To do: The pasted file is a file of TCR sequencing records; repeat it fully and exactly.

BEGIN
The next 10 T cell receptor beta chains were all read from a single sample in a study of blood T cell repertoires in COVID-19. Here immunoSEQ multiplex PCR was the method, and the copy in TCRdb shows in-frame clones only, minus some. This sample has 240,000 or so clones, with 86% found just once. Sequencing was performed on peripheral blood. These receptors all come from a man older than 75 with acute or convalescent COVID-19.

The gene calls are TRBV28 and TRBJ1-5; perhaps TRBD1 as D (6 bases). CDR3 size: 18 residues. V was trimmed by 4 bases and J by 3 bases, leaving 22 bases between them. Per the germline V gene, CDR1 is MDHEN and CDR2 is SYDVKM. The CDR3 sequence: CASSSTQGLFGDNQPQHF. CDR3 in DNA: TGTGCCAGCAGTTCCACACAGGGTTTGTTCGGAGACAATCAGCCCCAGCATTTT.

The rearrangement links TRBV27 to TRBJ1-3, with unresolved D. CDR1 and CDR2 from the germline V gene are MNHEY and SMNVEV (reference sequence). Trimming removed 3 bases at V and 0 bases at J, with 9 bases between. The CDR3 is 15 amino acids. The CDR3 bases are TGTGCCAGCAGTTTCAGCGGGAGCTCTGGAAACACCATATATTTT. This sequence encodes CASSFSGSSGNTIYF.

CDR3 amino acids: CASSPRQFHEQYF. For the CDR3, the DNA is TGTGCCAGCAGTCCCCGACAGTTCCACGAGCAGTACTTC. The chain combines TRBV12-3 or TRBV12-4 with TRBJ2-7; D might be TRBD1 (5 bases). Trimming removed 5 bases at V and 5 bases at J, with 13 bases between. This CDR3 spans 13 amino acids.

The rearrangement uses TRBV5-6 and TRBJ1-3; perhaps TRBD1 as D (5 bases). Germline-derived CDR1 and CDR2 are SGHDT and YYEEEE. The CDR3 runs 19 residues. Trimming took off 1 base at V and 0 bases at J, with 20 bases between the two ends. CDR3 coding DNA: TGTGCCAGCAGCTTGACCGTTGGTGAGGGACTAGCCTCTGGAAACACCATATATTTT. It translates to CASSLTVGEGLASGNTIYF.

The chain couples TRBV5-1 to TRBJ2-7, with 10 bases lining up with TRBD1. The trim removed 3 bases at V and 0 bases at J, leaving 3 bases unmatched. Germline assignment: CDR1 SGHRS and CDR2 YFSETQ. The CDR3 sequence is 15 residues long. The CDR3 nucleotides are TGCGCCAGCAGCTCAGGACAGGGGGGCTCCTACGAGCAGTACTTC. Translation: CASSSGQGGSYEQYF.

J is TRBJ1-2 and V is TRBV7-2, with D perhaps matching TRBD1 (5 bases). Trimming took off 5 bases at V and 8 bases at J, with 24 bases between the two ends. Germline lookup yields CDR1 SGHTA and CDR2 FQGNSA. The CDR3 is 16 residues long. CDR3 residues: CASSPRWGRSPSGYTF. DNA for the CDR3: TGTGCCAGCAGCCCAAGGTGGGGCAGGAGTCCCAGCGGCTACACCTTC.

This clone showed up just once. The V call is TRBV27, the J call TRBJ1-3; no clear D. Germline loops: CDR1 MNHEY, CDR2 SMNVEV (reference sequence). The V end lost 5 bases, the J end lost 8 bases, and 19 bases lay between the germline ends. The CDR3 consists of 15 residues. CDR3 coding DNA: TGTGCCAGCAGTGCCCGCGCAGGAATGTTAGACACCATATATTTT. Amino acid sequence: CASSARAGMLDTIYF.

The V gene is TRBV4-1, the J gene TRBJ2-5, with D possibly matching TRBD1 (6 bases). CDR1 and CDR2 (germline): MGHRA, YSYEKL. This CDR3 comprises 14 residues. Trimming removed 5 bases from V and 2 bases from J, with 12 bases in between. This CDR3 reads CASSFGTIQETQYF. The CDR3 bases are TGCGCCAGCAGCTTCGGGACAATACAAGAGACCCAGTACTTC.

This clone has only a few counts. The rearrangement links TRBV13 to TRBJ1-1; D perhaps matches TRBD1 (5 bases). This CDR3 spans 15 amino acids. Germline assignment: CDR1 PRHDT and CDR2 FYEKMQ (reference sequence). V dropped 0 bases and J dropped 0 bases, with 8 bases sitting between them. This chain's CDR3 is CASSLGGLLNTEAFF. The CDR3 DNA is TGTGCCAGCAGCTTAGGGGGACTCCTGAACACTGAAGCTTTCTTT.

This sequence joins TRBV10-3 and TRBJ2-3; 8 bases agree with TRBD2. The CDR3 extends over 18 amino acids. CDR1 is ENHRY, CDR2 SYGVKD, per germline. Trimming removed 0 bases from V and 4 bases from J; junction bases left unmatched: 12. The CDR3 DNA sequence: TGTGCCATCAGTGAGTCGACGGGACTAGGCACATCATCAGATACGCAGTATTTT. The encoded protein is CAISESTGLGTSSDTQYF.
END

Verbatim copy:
The next 10 T cell receptor beta chains were all read from a single sample in a study of blood T cell repertoires in COVID-19. Here immunoSEQ multiplex PCR was the method, and the copy in TCRdb shows in-frame clones only, minus some. This sample has 240,000 or so clones, with 86% found just once. Sequencing was performed on peripheral blood. These receptors all come from a man older than 75 with acute or convalescent COVID-19.

The gene calls are TRBV28 and TRBJ1-5; perhaps TRBD1 as D (6 bases). CDR3 size: 18 residues. V was trimmed by 4 bases and J by 3 bases, leaving 22 bases between them. Per the germline V gene, CDR1 is MDHEN and CDR2 is SYDVKM. The CDR3 sequence: CASSSTQGLFGDNQPQHF. CDR3 in DNA: TGTGCCAGCAGTTCCACACAGGGTTTGTTCGGAGACAATCAGCCCCAGCATTTT.

The rearrangement links TRBV27 to TRBJ1-3, with unresolved D. CDR1 and CDR2 from the germline V gene are MNHEY and SMNVEV (reference sequence). Trimming removed 3 bases at V and 0 bases at J, with 9 bases between. The CDR3 is 15 amino acids. The CDR3 bases are TGTGCCAGCAGTTTCAGCGGGAGCTCTGGAAACACCATATATTTT. This sequence encodes CASSFSGSSGNTIYF.

CDR3 amino acids: CASSPRQFHEQYF. For the CDR3, the DNA is TGTGCCAGCAGTCCCCGACAGTTCCACGAGCAGTACTTC. The chain combines TRBV12-3 or TRBV12-4 with TRBJ2-7; D might be TRBD1 (5 bases). Trimming removed 5 bases at V and 5 bases at J, with 13 bases between. This CDR3 spans 13 amino acids.

The rearrangement uses TRBV5-6 and TRBJ1-3; perhaps TRBD1 as D (5 bases). Germline-derived CDR1 and CDR2 are SGHDT and YYEEEE. The CDR3 runs 19 residues. Trimming took off 1 base at V and 0 bases at J, with 20 bases between the two ends. CDR3 coding DNA: TGTGCCAGCAGCTTGACCGTTGGTGAGGGACTAGCCTCTGGAAACACCATATATTTT. It translates to CASSLTVGEGLASGNTIYF.

The chain couples TRBV5-1 to TRBJ2-7, with 10 bases lining up with TRBD1. The trim removed 3 bases at V and 0 bases at J, leaving 3 bases unmatched. Germline assignment: CDR1 SGHRS and CDR2 YFSETQ. The CDR3 sequence is 15 residues long. The CDR3 nucleotides are TGCGCCAGCAGCTCAGGACAGGGGGGCTCCTACGAGCAGTACTTC. Translation: CASSSGQGGSYEQYF.

J is TRBJ1-2 and V is TRBV7-2, with D perhaps matching TRBD1 (5 bases). Trimming took off 5 bases at V and 8 bases at J, with 24 bases between the two ends. Germline lookup yields CDR1 SGHTA and CDR2 FQGNSA. The CDR3 is 16 residues long. CDR3 residues: CASSPRWGRSPSGYTF. DNA for the CDR3: TGTGCCAGCAGCCCAAGGTGGGGCAGGAGTCCCAGCGGCTACACCTTC.

This clone showed up just once. The V call is TRBV27, the J call TRBJ1-3; no clear D. Germline loops: CDR1 MNHEY, CDR2 SMNVEV (reference sequence). The V end lost 5 bases, the J end lost 8 bases, and 19 bases lay between the germline ends. The CDR3 consists of 15 residues. CDR3 coding DNA: TGTGCCAGCAGTGCCCGCGCAGGAATGTTAGACACCATATATTTT. Amino acid sequence: CASSARAGMLDTIYF.

The V gene is TRBV4-1, the J gene TRBJ2-5, with D possibly matching TRBD1 (6 bases). CDR1 and CDR2 (germline): MGHRA, YSYEKL. This CDR3 comprises 14 residues. Trimming removed 5 bases from V and 2 bases from J, with 12 bases in between. This CDR3 reads CASSFGTIQETQYF. The CDR3 bases are TGCGCCAGCAGCTTCGGGACAATACAAGAGACCCAGTACTTC.

This clone has only a few counts. The rearrangement links TRBV13 to TRBJ1-1; D perhaps matches TRBD1 (5 bases). This CDR3 spans 15 amino acids. Germline assignment: CDR1 PRHDT and CDR2 FYEKMQ (reference sequence). V dropped 0 bases and J dropped 0 bases, with 8 bases sitting between them. This chain's CDR3 is CASSLGGLLNTEAFF. The CDR3 DNA is TGTGCCAGCAGCTTAGGGGGACTCCTGAACACTGAAGCTTTCTTT.

This sequence joins TRBV10-3 and TRBJ2-3; 8 bases agree with TRBD2. The CDR3 extends over 18 amino acids. CDR1 is ENHRY, CDR2 SYGVKD, per germline. Trimming removed 0 bases from V and 4 bases from J; junction bases left unmatched: 12. The CDR3 DNA sequence: TGTGCCATCAGTGAGTCGACGGGACTAGGCACATCATCAGATACGCAGTATTTT. The encoded protein is CAISESTGLGTSSDTQYF.